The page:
11. Conservation of Mass,       Charge, and Energy   Previous PageNext Page
       Mass and Energy: Nuclear Reactions

With nuclear reactions, the energies involved are so great that the changes in mass become easily measurable. One no longer can assume that mass and energy are conserved separately, but must take into account their interconversion via Einstein's relationship, E = mc. If mass is in grams and the velocity of light is expressed as c = 3 x 10 cm sec, then the energy is in units of g cm sec, or ergs. A useful conversion is from mass in amu to energy in million electron volts (MeV):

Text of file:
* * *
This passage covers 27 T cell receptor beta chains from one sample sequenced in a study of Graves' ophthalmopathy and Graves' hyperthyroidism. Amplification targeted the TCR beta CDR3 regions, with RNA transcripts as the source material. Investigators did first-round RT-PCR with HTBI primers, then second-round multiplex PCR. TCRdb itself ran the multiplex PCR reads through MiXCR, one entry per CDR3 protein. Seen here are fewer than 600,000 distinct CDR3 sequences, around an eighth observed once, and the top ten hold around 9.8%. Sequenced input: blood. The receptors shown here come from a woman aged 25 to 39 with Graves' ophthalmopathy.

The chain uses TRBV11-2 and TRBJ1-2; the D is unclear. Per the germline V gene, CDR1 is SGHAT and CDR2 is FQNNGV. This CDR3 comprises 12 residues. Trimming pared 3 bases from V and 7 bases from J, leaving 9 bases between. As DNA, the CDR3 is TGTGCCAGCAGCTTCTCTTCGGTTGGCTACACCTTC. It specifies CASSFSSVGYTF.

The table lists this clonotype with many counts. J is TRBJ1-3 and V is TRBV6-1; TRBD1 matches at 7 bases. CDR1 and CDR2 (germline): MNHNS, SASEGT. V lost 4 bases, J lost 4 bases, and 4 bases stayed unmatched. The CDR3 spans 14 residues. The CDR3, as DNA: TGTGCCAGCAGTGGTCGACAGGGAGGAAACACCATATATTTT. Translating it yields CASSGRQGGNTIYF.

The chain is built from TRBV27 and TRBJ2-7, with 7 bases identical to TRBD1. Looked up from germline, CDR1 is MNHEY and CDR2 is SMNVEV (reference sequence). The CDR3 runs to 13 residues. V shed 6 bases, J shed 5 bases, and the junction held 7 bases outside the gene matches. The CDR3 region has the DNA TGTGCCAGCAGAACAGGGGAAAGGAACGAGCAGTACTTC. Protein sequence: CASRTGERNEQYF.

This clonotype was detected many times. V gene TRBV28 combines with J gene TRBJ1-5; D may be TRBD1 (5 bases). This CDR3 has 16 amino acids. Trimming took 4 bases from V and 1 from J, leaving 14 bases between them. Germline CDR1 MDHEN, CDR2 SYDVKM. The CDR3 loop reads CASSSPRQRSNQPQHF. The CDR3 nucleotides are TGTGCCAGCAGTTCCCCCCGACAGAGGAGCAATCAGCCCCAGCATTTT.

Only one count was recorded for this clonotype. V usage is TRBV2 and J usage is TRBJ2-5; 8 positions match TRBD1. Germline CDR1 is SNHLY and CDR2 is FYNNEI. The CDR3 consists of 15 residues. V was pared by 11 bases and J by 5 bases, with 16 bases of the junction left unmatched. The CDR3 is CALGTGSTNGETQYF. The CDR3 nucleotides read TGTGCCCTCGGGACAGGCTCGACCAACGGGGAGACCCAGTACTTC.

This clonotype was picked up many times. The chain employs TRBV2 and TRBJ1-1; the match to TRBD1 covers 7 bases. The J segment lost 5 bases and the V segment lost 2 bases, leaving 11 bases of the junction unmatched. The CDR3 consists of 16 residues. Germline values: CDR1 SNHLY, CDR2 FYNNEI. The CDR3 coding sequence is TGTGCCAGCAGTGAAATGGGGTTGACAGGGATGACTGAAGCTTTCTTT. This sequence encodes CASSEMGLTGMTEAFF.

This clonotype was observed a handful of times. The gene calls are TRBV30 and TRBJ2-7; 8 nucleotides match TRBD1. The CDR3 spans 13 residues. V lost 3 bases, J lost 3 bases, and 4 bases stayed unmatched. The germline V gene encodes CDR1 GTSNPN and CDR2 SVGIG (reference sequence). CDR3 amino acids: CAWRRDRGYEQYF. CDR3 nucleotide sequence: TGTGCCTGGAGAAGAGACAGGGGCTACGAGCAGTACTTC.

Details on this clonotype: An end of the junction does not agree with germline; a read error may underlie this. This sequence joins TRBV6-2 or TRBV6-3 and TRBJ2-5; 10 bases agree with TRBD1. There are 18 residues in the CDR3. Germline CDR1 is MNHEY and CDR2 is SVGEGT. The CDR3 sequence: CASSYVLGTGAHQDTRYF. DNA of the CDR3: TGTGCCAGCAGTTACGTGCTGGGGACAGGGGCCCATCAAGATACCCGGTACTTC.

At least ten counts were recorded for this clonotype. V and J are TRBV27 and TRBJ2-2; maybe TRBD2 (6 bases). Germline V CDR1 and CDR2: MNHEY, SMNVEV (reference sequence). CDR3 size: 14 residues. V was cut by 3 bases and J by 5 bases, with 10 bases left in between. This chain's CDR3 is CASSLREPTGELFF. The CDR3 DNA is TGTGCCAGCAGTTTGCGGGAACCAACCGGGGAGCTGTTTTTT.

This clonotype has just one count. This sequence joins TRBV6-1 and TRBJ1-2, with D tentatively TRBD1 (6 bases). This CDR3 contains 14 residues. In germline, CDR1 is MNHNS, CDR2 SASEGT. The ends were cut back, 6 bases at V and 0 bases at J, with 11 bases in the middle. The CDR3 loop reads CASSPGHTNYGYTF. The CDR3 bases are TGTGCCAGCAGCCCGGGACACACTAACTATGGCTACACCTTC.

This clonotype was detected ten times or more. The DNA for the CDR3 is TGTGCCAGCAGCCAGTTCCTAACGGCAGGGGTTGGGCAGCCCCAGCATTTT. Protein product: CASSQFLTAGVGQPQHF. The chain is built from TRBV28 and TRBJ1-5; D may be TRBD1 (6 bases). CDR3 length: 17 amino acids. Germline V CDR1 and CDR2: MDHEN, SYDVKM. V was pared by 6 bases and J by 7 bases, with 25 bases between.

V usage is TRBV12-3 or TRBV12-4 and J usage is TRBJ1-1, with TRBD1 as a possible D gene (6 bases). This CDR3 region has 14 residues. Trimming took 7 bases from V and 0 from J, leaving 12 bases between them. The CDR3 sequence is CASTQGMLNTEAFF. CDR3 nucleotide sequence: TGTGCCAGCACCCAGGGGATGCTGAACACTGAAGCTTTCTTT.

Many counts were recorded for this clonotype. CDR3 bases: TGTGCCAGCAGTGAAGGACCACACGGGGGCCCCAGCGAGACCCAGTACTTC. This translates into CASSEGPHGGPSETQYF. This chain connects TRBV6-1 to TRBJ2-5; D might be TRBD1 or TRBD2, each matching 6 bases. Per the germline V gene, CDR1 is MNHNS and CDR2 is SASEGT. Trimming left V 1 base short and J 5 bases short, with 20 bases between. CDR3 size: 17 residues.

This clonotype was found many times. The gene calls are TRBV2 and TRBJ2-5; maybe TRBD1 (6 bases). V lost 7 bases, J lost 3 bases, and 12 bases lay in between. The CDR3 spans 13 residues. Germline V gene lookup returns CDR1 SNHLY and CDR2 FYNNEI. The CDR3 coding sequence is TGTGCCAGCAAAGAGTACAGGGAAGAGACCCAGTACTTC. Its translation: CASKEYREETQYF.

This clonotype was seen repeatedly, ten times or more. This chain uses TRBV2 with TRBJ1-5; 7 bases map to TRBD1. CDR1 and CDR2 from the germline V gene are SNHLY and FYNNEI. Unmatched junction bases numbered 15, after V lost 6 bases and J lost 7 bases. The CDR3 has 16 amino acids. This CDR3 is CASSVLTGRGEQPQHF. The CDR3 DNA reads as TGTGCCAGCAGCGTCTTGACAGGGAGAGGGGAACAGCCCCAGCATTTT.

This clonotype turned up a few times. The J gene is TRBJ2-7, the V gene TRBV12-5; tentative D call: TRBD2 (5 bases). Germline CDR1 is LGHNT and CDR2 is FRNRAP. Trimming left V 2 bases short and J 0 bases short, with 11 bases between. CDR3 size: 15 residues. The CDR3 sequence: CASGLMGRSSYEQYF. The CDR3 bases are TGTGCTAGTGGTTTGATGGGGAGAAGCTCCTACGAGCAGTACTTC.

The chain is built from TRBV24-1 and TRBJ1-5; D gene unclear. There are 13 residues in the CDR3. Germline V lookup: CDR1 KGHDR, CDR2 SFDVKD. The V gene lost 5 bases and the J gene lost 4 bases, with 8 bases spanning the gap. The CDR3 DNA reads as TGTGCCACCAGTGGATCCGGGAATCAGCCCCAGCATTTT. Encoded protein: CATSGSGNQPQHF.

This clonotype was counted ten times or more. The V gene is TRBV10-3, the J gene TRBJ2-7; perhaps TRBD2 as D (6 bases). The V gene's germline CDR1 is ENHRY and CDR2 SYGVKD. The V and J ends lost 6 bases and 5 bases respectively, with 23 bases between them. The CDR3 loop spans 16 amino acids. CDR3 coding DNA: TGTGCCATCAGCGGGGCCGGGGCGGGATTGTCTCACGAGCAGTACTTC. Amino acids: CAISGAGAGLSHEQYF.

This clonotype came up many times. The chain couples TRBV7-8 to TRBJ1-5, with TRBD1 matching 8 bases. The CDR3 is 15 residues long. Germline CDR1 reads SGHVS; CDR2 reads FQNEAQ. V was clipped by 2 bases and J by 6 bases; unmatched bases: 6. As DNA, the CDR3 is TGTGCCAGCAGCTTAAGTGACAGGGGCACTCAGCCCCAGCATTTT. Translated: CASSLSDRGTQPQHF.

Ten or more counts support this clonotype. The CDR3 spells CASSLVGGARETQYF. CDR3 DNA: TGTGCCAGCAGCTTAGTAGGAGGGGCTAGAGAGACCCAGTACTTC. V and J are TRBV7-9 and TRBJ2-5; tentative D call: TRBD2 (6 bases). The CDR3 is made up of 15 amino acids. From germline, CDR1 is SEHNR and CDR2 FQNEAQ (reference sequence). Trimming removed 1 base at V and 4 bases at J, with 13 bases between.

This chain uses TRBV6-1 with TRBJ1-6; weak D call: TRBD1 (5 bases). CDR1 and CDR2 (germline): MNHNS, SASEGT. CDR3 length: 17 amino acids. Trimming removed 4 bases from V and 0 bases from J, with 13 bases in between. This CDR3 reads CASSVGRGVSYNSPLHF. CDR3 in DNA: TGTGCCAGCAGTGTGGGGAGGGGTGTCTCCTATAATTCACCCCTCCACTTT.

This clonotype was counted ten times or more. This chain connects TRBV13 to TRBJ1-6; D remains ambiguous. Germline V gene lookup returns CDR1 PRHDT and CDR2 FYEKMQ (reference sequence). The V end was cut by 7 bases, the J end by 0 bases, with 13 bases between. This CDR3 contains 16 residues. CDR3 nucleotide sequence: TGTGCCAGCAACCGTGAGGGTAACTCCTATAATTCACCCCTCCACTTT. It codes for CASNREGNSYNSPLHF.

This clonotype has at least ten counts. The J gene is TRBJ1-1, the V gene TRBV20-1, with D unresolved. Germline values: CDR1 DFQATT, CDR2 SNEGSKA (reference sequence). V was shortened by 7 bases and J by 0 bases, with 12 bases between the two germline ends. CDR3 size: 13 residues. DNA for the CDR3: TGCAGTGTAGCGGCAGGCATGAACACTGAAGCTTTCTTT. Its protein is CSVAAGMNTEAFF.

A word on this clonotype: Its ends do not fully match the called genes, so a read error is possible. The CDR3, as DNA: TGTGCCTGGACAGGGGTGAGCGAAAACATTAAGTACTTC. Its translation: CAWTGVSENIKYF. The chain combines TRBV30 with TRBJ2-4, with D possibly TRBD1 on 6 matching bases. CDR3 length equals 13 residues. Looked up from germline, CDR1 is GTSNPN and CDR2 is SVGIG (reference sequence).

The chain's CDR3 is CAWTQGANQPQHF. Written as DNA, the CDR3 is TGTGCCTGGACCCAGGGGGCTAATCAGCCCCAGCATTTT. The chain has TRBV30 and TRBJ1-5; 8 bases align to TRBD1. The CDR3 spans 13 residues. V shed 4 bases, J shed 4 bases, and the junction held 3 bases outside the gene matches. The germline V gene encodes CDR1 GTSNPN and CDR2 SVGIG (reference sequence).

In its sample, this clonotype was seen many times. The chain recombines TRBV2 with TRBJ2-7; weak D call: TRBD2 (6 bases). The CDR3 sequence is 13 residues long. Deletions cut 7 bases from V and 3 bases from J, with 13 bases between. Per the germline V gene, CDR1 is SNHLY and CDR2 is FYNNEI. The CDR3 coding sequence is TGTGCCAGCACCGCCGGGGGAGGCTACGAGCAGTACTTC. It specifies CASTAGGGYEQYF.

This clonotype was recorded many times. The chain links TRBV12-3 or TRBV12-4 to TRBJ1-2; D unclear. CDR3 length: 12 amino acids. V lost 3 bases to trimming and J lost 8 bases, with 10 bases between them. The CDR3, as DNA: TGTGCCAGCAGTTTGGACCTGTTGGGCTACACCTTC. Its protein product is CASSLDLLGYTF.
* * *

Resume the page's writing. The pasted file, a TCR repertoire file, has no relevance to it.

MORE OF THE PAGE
1 amu = 931.4 MeV

What holds a nucleus together? If we attempt to bring two protons and two neutrons together to form a helium nucleus, we might reasonably expect the positively charged protons to repel one another violently. Then what keeps them together in the nucleus? The answer, as we mentioned in Chapter 2, is that a helium atom is lighter than the sum of two protons, two neutrons, and two electrons. Some of the mass of the separated particles is converted into energy and dissipated when the nucleus is formed. Before the helium nucleus can be torn apart into its component particles, this dissipated energy must be restored and turned back into mass. Unless this energy is provided, the nucleus cannot be taken apart. This energy is termed the binding energy of the helium nucleus.

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